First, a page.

The Literal Flavour Bombs of the Nunsantara Region


This iconic traditional treat still holds the Malay Archipelago in a firm grip, and is absolutely ubiquitous in local markets and family feasts during festive occasions! The earliest record of ondeh ondeh or klepon can be traced back to the Majapahit Empire in the 12th century, and probably originated from the Indonesian island of Java. The earliest reference to the treat is from the Majapahit Empire in the 12th century Interestingly, you can find an adapted version sold in Dutch confectioneries, which arrived in the Netherlands during its colonisation of Indonesia.

This treat literally bursts with distinct Southeast Asian flavours, in a daring combination of pandan, coconut and palm sugar. and typically look like small, green, meatball-sized globes covered in grated coconut.  The chewy green skin is made from glutinous (sticky) rice flour that’s infused with pandan essence, which encases a gula melaka (palm sugar) centre – locals will warn you to eat it in one bite if you don’t want molten brown sugar all over yourself!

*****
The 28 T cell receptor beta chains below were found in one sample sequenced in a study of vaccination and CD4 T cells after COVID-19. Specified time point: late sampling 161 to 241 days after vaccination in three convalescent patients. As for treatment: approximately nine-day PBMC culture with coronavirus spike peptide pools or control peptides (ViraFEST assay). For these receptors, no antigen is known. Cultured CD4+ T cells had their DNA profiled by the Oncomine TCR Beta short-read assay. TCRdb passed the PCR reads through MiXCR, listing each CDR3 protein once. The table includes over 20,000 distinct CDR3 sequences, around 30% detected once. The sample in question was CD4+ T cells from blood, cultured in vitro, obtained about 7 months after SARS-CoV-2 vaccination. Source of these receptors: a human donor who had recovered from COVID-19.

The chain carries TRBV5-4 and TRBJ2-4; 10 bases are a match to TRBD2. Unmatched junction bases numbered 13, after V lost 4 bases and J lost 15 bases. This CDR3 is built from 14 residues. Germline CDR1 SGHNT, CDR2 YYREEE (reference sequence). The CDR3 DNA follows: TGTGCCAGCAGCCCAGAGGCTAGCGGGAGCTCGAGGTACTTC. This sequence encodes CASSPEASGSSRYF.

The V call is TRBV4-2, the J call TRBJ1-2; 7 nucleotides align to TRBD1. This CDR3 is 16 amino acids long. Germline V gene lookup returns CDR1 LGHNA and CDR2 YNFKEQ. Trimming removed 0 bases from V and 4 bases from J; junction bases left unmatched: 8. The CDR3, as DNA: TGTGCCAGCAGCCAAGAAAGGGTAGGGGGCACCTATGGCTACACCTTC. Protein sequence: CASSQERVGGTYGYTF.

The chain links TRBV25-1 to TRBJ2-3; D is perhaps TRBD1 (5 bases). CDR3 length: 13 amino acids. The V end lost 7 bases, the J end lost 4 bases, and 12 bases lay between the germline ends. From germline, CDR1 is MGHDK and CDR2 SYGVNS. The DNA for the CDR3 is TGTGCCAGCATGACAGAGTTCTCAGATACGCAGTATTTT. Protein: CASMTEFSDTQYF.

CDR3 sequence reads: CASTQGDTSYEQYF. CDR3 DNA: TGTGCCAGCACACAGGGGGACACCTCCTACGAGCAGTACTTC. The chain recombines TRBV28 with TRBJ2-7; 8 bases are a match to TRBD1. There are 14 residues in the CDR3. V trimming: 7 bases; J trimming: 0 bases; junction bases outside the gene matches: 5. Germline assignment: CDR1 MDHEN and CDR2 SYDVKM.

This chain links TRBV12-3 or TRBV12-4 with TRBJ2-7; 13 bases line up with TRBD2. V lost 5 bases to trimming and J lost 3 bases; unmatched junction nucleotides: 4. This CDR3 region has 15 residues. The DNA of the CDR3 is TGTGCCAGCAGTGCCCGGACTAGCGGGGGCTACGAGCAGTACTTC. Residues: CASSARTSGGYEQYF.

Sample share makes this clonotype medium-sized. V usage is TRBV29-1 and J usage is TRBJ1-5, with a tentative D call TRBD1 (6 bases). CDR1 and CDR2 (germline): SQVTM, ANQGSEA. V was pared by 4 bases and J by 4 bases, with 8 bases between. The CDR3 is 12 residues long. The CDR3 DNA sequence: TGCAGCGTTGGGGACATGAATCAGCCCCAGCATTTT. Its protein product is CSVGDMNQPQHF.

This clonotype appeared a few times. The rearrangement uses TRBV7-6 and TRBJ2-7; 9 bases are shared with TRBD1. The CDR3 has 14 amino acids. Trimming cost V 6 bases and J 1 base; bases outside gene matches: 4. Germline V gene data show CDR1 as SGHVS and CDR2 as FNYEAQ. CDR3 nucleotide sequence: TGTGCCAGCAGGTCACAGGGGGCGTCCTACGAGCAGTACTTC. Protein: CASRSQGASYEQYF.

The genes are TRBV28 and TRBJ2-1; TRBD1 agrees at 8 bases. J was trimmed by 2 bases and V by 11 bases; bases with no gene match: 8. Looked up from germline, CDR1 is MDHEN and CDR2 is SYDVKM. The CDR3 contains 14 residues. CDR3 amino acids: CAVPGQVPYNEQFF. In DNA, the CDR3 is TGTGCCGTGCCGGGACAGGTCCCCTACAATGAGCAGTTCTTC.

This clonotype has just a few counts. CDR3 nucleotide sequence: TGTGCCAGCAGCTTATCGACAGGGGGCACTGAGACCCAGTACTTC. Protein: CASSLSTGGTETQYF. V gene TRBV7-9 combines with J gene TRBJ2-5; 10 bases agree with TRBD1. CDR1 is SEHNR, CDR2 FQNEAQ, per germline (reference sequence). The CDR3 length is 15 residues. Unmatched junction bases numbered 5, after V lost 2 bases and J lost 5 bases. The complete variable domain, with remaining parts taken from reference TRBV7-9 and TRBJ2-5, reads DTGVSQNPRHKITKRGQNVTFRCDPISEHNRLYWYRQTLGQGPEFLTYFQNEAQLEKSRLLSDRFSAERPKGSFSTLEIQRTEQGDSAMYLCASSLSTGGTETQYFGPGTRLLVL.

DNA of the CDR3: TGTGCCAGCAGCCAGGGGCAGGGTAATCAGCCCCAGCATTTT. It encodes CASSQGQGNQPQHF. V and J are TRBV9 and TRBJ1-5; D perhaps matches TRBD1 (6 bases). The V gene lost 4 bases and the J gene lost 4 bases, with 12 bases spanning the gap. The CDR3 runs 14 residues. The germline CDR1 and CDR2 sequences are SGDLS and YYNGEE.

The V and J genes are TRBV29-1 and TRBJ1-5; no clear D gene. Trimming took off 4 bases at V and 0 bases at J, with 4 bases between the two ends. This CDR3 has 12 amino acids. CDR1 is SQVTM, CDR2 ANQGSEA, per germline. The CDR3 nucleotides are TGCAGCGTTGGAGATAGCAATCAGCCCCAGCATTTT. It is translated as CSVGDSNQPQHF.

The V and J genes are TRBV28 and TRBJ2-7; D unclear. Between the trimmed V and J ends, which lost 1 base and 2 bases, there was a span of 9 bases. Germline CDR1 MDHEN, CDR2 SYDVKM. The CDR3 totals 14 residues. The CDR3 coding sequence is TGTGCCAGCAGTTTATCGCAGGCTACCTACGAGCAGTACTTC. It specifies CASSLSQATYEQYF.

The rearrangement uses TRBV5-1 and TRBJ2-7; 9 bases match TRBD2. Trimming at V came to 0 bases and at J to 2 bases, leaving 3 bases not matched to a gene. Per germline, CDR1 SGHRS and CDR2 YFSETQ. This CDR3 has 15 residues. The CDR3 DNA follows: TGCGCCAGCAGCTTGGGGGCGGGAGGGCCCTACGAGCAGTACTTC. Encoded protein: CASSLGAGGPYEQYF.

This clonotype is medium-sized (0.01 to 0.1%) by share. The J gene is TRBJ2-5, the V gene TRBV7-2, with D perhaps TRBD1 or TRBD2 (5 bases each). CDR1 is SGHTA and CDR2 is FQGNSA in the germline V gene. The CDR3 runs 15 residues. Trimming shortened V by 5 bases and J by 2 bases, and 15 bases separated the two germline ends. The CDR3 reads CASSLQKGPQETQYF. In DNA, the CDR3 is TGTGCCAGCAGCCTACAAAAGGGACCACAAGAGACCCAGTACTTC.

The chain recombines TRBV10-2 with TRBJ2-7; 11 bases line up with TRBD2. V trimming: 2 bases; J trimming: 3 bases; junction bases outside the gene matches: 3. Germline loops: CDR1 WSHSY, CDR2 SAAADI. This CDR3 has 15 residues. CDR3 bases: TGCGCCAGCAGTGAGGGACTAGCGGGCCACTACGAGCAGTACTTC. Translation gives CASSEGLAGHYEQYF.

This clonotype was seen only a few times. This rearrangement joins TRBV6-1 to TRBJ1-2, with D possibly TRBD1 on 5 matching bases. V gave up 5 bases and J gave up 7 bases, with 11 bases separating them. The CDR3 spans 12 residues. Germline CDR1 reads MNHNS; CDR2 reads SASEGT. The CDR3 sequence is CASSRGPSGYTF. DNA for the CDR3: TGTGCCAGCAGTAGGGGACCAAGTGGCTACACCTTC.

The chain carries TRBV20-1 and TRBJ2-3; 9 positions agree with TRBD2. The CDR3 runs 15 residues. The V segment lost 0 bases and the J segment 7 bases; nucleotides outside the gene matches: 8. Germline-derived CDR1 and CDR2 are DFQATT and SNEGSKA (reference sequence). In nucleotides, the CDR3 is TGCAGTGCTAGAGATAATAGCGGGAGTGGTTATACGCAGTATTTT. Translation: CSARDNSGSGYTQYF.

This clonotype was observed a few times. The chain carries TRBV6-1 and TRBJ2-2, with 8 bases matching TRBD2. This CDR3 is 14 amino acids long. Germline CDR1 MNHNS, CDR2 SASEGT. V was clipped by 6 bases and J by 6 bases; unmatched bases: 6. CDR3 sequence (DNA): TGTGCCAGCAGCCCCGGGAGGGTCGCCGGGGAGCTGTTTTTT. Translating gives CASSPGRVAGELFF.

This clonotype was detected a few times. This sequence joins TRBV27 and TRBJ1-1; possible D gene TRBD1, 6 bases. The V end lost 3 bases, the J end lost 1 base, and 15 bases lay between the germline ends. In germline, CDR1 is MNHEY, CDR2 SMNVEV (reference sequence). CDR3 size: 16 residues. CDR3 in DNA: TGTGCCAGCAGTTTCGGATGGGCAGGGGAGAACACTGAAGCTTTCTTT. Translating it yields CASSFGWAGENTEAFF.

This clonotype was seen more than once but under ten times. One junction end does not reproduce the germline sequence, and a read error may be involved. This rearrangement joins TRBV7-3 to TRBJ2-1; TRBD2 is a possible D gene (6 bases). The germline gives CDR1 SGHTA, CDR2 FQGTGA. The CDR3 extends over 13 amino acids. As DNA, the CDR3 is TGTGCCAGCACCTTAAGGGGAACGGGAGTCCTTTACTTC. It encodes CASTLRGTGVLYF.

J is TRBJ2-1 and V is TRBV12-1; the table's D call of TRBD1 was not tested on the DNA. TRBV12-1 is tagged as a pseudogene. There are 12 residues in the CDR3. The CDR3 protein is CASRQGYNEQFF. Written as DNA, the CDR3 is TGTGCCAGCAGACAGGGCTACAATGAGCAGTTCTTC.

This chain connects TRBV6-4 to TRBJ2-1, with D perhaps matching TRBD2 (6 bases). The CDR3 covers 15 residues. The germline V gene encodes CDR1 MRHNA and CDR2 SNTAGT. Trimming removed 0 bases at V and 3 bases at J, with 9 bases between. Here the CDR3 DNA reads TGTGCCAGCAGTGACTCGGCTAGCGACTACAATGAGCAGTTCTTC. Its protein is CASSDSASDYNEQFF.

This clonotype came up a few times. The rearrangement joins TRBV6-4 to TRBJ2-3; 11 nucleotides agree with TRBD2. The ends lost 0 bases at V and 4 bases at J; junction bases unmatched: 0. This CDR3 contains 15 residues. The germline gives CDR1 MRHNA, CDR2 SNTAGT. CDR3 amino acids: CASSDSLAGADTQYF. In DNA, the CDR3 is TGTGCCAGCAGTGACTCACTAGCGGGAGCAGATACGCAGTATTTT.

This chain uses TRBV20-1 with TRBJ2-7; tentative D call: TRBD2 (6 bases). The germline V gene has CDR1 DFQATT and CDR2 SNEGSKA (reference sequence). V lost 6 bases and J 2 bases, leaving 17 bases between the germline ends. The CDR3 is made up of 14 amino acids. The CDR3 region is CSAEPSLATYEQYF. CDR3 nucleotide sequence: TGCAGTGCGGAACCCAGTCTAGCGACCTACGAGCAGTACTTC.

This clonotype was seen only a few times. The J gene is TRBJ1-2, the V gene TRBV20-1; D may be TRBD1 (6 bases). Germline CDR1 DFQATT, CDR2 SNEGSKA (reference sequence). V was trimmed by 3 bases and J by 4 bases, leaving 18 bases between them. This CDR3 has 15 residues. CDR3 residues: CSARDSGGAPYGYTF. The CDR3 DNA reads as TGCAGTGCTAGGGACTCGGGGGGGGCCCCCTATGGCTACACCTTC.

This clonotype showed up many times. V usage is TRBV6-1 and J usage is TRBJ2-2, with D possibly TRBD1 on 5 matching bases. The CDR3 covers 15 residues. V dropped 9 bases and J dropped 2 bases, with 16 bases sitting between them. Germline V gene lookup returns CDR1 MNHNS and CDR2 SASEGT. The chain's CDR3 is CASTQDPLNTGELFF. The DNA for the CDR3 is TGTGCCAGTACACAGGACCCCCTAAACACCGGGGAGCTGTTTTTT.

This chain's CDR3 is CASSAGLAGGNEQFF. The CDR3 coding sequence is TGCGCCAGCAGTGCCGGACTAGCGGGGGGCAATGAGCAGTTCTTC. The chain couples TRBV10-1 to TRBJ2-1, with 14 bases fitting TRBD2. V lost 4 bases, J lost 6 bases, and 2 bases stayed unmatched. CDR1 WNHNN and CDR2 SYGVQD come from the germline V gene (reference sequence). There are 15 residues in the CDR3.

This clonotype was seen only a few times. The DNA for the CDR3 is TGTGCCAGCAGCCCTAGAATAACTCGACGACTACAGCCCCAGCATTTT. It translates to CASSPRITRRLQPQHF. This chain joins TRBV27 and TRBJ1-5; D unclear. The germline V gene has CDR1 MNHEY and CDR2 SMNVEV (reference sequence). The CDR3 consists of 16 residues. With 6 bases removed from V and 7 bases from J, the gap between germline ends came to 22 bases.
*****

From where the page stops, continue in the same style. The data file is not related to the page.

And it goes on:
Ondeh ondeh isn’t always green, by the way! In Singapore and Malaysia, you can also find a Peranakan* iteration that mashes sweet potato into the rice flour, which makes for a warm orange skin. It’s a lil more toothsome than its pandan counterpart, so mochi-lovers will definitely be coming back for seconds!

You won’t have to look too far to find the ubiquitous sweet in Singapore, with hawker centres and large malls alike featuring at least one stall that stocks ondeh ondeh! These stalls usually serve up spreads of brightly-coloured kuih in an astounding variety of textures, flavours and culinary characters, and you’ll be able to find the most vibrant offerings during festive periods like Hari Raya Puasa and Chinese New Year.

*The term ‘Peranakan’ or ‘Baba-Nyonya’ refers to the ethnic group and culture that descended from unions between Chinese migrants and Nusantara (Malay Archipelago) natives.

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